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Saturday, August 23, 2014 |  Madison, WI: 77.0° F  A Few Clouds
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Vinyl Cave: Together by The New Pornographers
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Making the art of the pop song safe for indie rockers, The New Pornographers return for 2010 with Together, the Canadian musical collective's fifth album. That's a somewhat surprising mark considering the band's genesis in the late '90s as a sort of power pop recording side project for the various members, who during the time of the initial sessions were all active in various bands in the Vancouver, British Columbia, music scene. The debut album Mass Romantic emerged at the end of 2000 and was soon hailed by many critics as an instant classic, eventually leading the group to tour and become more of a full-on band.

The group's legend collectively and individually has grown exponentially ever since. Along with primary songwriters/guitarists Carl Newman and Dan Bejar, the original lineup includes bassist John Collins, drummer Kurt Dahle, keyboardist Blaine Thurier and, of course, the vocals of Neko Case. Her involvement has to be considered somewhat of a lucky bit of synchronicity, as she was just leaving the Vancouver scene as The New Pornographers was getting off the ground; her vocal contributions have ended up being a big part of the group's sound.

Having members who are often working on their own projects, like Case and Bejar (of the prolific band Destroyer), can make it tricky to tour, which is part of the reason that the band's size has also grown over the years. Todd Fancey (guitar/keyboards) joined the fold for 2003's Electric Version, while Kathryn Calder (keys) helped out with recording 2005's Twin Cinema, and has been along for the ride since the subsequent tour.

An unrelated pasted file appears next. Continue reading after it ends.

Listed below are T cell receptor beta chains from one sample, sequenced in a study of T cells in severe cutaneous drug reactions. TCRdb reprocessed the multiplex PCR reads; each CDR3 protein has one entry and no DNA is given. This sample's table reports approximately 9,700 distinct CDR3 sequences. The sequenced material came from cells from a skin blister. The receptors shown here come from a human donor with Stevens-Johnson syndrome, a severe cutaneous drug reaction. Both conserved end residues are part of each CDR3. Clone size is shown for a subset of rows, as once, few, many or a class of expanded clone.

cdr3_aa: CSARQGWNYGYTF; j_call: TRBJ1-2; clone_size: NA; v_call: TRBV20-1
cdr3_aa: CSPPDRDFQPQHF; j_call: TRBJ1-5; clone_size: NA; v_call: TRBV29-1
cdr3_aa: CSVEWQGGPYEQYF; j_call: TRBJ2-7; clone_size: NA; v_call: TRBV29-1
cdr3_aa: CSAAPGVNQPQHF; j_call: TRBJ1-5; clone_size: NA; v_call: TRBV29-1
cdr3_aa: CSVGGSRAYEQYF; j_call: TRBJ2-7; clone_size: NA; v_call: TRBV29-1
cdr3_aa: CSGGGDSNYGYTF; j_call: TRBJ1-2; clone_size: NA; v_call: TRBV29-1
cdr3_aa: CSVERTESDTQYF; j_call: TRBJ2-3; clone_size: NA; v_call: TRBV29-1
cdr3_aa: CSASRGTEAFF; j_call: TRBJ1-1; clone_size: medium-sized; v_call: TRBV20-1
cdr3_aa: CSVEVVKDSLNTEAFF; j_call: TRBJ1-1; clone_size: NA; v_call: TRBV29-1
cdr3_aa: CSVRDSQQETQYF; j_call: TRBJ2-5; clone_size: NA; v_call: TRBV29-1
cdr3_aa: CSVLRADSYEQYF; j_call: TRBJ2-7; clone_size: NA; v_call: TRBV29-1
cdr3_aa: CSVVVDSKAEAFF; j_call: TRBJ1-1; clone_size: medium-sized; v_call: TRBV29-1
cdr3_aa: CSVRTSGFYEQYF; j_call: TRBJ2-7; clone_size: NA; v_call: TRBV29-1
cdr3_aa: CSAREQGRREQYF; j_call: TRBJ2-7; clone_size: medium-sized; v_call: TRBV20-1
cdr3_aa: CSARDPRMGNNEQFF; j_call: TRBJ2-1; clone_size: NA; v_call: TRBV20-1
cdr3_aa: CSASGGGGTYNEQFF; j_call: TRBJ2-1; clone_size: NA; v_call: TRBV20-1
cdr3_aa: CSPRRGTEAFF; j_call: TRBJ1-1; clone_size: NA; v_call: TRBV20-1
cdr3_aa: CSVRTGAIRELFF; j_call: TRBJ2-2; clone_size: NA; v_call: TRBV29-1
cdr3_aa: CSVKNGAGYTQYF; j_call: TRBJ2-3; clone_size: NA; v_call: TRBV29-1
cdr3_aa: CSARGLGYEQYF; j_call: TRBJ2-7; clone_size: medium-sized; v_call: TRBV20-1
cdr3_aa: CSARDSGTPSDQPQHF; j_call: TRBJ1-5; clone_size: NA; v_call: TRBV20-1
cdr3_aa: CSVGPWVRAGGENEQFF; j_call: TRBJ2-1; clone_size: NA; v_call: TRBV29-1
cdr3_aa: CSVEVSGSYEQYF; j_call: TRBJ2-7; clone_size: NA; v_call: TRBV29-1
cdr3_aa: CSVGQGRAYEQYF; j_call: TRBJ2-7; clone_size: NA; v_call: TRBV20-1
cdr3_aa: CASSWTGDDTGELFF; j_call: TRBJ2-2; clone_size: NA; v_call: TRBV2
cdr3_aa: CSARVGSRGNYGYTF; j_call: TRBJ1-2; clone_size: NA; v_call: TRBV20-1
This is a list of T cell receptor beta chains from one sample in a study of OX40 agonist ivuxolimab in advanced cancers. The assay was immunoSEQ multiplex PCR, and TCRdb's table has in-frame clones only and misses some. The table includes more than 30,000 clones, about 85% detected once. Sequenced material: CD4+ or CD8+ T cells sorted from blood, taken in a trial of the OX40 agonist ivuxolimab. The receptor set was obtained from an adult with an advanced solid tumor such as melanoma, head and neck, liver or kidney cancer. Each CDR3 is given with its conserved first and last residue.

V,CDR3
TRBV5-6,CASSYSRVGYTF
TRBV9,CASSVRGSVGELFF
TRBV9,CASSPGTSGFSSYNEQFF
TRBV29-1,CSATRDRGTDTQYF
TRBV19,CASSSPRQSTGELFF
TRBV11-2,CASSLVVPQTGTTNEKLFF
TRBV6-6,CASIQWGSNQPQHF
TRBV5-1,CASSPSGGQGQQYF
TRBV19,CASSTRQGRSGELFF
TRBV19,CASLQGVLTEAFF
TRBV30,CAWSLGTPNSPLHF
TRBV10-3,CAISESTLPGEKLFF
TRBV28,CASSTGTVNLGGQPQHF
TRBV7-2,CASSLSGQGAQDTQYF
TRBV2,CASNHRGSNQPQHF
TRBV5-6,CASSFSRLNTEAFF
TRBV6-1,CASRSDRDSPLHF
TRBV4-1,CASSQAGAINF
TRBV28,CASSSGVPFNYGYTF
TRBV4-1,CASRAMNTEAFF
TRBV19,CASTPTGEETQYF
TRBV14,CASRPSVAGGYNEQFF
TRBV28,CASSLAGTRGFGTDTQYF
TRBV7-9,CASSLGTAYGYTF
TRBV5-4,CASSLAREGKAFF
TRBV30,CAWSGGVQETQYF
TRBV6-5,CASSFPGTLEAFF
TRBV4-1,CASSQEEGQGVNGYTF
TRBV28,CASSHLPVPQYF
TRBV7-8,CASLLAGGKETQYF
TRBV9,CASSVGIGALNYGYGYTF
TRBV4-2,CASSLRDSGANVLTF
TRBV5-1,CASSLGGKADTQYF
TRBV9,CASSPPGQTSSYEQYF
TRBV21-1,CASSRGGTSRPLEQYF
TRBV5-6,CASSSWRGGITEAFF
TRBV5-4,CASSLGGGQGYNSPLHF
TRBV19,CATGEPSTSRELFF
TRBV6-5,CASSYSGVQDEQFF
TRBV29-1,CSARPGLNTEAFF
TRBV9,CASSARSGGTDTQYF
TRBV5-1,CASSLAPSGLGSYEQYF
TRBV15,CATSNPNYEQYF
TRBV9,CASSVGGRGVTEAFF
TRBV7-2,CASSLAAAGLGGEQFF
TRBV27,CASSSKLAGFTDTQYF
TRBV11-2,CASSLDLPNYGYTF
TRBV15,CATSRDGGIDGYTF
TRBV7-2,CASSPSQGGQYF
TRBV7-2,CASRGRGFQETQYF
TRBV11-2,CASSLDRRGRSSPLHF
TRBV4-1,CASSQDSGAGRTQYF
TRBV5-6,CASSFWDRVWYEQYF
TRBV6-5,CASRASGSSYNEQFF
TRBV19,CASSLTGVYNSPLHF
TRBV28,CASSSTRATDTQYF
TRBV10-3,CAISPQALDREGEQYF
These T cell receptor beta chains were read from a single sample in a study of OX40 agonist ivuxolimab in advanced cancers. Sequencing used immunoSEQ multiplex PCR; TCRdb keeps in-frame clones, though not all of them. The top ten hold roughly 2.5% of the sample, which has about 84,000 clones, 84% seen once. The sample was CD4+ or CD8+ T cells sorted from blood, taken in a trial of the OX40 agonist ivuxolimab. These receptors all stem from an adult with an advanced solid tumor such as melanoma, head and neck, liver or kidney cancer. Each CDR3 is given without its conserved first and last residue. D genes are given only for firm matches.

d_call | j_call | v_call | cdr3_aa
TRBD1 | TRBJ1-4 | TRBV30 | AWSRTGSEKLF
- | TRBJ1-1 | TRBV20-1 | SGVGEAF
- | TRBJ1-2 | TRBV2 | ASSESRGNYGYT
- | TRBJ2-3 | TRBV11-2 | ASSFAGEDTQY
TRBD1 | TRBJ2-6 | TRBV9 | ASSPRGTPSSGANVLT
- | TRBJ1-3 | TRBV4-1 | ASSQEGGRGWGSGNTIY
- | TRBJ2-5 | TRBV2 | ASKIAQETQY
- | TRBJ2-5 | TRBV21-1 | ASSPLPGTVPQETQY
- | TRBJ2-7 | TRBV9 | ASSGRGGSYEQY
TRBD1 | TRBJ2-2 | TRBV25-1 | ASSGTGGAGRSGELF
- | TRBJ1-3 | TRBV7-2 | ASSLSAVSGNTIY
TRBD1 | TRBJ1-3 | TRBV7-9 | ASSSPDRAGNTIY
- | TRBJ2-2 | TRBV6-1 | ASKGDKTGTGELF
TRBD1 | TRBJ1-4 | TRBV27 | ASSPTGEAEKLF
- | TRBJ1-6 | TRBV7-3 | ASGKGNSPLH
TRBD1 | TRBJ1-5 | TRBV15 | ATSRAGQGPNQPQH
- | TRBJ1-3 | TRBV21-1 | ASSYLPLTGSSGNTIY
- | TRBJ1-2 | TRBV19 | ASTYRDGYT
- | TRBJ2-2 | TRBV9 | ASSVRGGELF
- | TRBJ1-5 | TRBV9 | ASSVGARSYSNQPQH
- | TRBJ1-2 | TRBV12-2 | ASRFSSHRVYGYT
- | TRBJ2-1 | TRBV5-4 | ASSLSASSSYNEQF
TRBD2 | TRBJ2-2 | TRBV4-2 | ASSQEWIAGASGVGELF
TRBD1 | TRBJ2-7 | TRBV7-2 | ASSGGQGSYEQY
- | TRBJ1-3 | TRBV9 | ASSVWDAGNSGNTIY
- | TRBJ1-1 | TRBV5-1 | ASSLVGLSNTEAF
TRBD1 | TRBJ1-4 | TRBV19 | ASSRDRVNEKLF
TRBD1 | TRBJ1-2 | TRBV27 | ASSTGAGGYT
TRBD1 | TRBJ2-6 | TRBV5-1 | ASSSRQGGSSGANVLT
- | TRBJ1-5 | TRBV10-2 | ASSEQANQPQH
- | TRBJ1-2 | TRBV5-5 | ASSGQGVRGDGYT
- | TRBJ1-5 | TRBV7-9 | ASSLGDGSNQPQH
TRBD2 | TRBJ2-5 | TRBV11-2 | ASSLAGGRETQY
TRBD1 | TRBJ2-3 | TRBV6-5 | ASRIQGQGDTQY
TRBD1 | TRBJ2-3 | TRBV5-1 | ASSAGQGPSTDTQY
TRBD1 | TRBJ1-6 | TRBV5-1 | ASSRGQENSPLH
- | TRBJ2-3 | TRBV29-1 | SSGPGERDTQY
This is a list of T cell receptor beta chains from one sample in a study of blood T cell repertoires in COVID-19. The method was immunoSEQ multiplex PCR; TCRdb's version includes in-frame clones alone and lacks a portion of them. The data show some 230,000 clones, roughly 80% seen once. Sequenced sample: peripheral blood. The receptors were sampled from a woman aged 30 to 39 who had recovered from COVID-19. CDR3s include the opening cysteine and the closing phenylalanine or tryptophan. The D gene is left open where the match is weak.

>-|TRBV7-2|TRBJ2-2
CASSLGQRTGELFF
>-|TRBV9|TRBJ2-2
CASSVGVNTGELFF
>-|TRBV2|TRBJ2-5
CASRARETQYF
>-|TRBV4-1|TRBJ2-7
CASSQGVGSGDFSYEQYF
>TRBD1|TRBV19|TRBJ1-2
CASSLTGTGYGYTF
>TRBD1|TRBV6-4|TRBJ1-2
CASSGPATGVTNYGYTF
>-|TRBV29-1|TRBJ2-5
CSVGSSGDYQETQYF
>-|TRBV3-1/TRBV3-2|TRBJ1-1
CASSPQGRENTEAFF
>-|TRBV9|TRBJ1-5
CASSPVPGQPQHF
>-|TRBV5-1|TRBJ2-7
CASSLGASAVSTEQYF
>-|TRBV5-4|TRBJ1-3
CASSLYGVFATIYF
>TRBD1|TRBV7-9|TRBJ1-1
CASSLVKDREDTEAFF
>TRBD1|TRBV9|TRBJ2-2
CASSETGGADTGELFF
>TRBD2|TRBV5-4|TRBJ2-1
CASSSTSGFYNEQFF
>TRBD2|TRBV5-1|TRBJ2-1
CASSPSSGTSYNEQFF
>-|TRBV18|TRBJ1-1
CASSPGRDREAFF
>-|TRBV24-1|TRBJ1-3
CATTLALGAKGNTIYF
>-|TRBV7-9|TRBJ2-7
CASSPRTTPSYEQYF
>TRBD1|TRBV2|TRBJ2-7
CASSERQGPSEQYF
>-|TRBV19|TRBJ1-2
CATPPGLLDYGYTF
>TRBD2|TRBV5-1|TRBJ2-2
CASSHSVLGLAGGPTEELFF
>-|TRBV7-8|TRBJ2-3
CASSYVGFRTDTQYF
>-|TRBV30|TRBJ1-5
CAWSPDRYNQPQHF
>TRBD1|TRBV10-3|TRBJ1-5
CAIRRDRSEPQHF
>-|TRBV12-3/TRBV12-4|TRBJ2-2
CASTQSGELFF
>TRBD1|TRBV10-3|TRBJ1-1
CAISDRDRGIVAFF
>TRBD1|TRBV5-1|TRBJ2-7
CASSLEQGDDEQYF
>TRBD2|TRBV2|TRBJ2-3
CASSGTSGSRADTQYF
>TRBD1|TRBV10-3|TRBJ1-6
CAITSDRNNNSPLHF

The New Pornographers' recordings have gradually become more elaborate with each new album, taking advantage of both the members' multi-instrumental abilities and selected guest players. 2007's Challengers introduced much more complex arrangements as well, moving toward the spacier end of pop (a la The Shins) as the crunchy electric guitars faded into the background. The arrangements on Together are similarly complex but this time make room for a bit more of that old power pop bounce and crunch than on Challengers, while at times also moving their sound into chamber-pop territory.

The album's opener, "Moves," substitutes what sounds like cello for some of the guitar crunch; "Your Hands (Together)" manages to be a stomper despite its lurching starts and stops; and, the unstoppable confection "Up in the Dark" helps keep things moving in the middle of the second side. Even the elegiac "My Shepherd" ends up being pretty darn catchy after a few spins, helped along by an assist from the Dap Kings horn section. One interesting thing to note: While perusing the liner notes, there's no mention this time around of who wrote what. The current press "biography," written by novelist/essayist Rick Moody, gives no answers, beyond noting that a couple tracks are about other songs by George Harrison and Chicago.

Whether I know who wrote what for sure, Together is growing on me the more I listen to it. I wouldn't be surprised if its combination of pop smarts and more complex arrangements ends up being my second favorite disc after their debut. The band will visit Wisconsin twice on the tour supporting the new album; the first stop in the state is at the Pabst Theater in Milwaukee on Saturday, June 12. The tour is currently scheduled to end right here in Madison with an all-ages show at the Orpheum Theatre on Wednesday, August 4. (Matador, 2010)

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